ASSERT and __builtin_unreachable

Marc Glisse marc.glisse at
Tue Sep 3 06:35:49 UTC 2019

On Tue, 3 Sep 2019, Niels Möller wrote:

> I think we discussed this earlier, but I don't recall the conclusion, if
> any. Would it make sense to use ASSERT to guide the compiler, and define
> it like
> #define ASSERT(expr) do { if (!(expr)) __builtin_unreachable(); } while (0)
> (unless building with --enable-assert)?
> The idea is to tell the compiler to assume that the asserted expression
> is true, and not care what the behavior of the generated code is in case
> it nevertheless happens to be false at run time.
> As far as I understand, this should aid optimization in some (rare?)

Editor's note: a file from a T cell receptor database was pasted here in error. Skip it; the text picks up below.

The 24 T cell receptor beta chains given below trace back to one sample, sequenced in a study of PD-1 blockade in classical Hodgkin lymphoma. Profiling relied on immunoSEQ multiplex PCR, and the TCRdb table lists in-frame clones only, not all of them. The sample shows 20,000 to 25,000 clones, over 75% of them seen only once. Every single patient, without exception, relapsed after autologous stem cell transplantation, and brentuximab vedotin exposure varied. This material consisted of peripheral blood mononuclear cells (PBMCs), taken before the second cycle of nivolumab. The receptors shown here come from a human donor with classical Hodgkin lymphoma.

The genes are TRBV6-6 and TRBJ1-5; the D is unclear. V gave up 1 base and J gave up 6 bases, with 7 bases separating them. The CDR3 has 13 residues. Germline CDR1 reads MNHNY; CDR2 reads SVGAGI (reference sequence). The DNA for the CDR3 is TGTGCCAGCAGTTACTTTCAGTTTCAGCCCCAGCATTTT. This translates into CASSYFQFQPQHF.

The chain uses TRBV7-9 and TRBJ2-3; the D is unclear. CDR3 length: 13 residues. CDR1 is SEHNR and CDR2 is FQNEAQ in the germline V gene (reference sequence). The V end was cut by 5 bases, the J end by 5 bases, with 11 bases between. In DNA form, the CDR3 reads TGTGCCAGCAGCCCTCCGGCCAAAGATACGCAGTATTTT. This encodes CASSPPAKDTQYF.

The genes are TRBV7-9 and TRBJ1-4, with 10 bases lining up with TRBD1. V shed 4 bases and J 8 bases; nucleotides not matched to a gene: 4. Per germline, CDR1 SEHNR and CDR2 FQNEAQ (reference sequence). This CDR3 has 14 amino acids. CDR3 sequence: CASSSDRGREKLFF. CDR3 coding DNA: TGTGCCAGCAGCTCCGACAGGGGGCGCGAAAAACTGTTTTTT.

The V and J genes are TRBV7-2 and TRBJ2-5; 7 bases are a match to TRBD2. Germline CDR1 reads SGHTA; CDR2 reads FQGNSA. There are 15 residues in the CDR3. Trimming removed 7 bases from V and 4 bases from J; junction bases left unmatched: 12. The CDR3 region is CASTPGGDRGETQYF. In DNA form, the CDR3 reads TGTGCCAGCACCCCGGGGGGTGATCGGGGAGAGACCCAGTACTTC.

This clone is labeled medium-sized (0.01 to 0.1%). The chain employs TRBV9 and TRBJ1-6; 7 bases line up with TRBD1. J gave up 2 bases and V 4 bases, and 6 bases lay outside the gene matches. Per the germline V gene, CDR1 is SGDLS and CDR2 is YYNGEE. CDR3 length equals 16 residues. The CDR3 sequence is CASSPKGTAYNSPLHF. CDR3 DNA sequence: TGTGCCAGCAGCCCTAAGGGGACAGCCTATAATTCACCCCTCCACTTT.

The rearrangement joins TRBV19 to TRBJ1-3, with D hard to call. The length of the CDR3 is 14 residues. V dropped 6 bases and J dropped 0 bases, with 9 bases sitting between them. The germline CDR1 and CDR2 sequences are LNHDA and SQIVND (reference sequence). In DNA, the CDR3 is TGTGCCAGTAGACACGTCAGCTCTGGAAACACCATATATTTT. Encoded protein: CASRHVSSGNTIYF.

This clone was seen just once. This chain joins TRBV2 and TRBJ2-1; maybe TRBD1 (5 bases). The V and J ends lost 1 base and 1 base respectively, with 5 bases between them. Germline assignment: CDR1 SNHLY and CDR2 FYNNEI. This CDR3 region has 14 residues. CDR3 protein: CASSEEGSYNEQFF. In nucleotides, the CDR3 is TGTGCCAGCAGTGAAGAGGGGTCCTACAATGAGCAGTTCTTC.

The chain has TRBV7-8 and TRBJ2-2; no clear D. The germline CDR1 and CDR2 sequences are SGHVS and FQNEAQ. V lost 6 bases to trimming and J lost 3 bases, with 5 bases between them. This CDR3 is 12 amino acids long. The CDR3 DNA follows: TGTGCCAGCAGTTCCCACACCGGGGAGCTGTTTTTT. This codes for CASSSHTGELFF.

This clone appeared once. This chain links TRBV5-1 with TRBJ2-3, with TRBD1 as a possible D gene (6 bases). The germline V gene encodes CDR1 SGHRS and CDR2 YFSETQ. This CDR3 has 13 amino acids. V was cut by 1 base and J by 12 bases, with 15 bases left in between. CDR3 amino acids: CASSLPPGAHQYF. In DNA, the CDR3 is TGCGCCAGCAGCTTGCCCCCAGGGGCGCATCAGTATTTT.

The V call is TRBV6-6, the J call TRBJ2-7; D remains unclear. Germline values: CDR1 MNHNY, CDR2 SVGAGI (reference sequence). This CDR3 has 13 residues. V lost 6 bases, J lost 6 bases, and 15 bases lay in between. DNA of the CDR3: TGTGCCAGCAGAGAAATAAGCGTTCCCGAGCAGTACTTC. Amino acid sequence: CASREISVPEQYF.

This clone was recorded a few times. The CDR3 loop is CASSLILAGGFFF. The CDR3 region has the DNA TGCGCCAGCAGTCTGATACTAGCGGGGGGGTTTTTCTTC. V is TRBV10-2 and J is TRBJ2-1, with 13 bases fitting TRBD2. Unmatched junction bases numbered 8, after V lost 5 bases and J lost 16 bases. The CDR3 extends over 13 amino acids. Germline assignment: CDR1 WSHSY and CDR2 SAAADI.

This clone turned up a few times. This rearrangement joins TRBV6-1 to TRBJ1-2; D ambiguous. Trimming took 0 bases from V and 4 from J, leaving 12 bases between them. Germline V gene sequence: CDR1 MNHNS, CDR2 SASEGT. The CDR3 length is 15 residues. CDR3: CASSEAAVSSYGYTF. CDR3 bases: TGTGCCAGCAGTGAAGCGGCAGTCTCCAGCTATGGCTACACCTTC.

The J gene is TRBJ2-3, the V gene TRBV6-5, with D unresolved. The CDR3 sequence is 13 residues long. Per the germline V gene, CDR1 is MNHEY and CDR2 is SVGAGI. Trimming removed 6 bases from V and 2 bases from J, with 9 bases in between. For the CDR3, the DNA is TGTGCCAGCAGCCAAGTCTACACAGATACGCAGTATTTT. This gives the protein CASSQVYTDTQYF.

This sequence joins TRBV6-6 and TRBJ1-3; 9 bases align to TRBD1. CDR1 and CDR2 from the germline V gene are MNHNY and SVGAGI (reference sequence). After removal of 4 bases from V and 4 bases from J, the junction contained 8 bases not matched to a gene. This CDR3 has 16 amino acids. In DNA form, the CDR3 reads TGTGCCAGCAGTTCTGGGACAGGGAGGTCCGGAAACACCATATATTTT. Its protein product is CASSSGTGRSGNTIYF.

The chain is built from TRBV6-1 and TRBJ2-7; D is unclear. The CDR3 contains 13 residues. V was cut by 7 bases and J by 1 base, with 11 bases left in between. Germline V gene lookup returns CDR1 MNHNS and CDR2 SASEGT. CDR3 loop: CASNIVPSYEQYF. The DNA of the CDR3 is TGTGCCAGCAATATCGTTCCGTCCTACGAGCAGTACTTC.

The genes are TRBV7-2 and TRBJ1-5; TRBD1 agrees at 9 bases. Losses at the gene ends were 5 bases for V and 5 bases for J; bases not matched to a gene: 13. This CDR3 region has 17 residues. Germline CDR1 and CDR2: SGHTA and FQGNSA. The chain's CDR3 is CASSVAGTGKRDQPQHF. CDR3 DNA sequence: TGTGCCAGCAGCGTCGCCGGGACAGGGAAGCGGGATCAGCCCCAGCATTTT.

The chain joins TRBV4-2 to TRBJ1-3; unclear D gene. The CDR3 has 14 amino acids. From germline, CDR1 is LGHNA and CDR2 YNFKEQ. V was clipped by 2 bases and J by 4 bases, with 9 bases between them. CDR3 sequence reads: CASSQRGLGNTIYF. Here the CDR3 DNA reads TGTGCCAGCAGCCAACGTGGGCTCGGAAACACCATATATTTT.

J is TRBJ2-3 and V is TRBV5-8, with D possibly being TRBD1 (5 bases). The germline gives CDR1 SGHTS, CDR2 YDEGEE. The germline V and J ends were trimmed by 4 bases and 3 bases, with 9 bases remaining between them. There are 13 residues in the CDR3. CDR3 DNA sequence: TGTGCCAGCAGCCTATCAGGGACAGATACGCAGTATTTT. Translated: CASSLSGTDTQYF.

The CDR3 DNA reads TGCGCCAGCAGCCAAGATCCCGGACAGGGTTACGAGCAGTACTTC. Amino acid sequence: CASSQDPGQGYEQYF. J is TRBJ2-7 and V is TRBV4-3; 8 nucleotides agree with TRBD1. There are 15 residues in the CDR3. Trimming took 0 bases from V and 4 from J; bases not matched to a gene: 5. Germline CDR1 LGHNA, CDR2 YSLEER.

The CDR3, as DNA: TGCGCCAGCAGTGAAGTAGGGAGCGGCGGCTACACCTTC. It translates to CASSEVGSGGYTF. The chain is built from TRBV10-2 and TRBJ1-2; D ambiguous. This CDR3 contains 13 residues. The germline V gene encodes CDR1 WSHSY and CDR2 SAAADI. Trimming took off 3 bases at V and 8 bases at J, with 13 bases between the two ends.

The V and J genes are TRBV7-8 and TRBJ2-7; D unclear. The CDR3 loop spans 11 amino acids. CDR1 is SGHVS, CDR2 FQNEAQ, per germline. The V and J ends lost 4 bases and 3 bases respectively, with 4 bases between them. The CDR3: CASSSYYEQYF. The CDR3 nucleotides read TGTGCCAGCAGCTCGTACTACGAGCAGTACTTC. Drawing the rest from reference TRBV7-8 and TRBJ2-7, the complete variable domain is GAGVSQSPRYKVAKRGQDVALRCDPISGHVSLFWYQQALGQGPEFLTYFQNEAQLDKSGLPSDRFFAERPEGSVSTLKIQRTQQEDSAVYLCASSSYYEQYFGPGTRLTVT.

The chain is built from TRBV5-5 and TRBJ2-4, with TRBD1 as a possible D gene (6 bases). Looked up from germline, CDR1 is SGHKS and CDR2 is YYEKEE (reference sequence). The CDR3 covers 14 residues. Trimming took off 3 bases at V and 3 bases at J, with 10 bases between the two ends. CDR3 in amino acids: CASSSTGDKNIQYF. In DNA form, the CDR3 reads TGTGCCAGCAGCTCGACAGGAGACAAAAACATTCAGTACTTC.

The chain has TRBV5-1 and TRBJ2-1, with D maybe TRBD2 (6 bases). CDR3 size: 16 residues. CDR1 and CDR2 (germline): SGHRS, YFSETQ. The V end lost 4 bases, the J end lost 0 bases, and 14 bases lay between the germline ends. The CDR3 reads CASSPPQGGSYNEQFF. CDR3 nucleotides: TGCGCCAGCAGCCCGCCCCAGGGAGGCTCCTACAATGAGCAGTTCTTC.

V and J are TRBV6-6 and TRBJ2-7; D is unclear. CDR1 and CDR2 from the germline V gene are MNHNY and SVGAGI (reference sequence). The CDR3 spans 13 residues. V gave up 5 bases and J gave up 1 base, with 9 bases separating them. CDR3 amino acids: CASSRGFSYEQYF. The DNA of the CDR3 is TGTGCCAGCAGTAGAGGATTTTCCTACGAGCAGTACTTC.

> cases. Drawbacks are small: we'd need a configure test for
> __builtin_unreachable, and there are a few places with code like
>   ASSERT_CODE (char *bp_orig = bp - bytes);
>   ...
>   ASSERT (bp > bp_orig);
> that needs the current definition of ASSERT and have to be updated in
> one way or the other.

That seems fine for small assertions, say ASSERT(x>0), but it seems bad 
for more expensive ones, because it becomes an ASSERT_ALWAYS. In ASSERT 
(refmpn_mul_1c (prod, rp, size, divisor, carry) == carry_orig) we may end 
up calling refmpn_mul_1c needlessly, same in ASSERT (mpn_mod_1 (up, n, d) 
== 0). So we may need to introduce ASSERT_EXPENSIVE at the same time.

There are other drawbacks, it may hinder inlining because the tests make 
the functions temporarily bigger than they should be (though 
__builtin_constant_p is much worse in that respect), and it may limit 
other optimizations, but we can probably ignore that unless we notice a 

Marc Glisse

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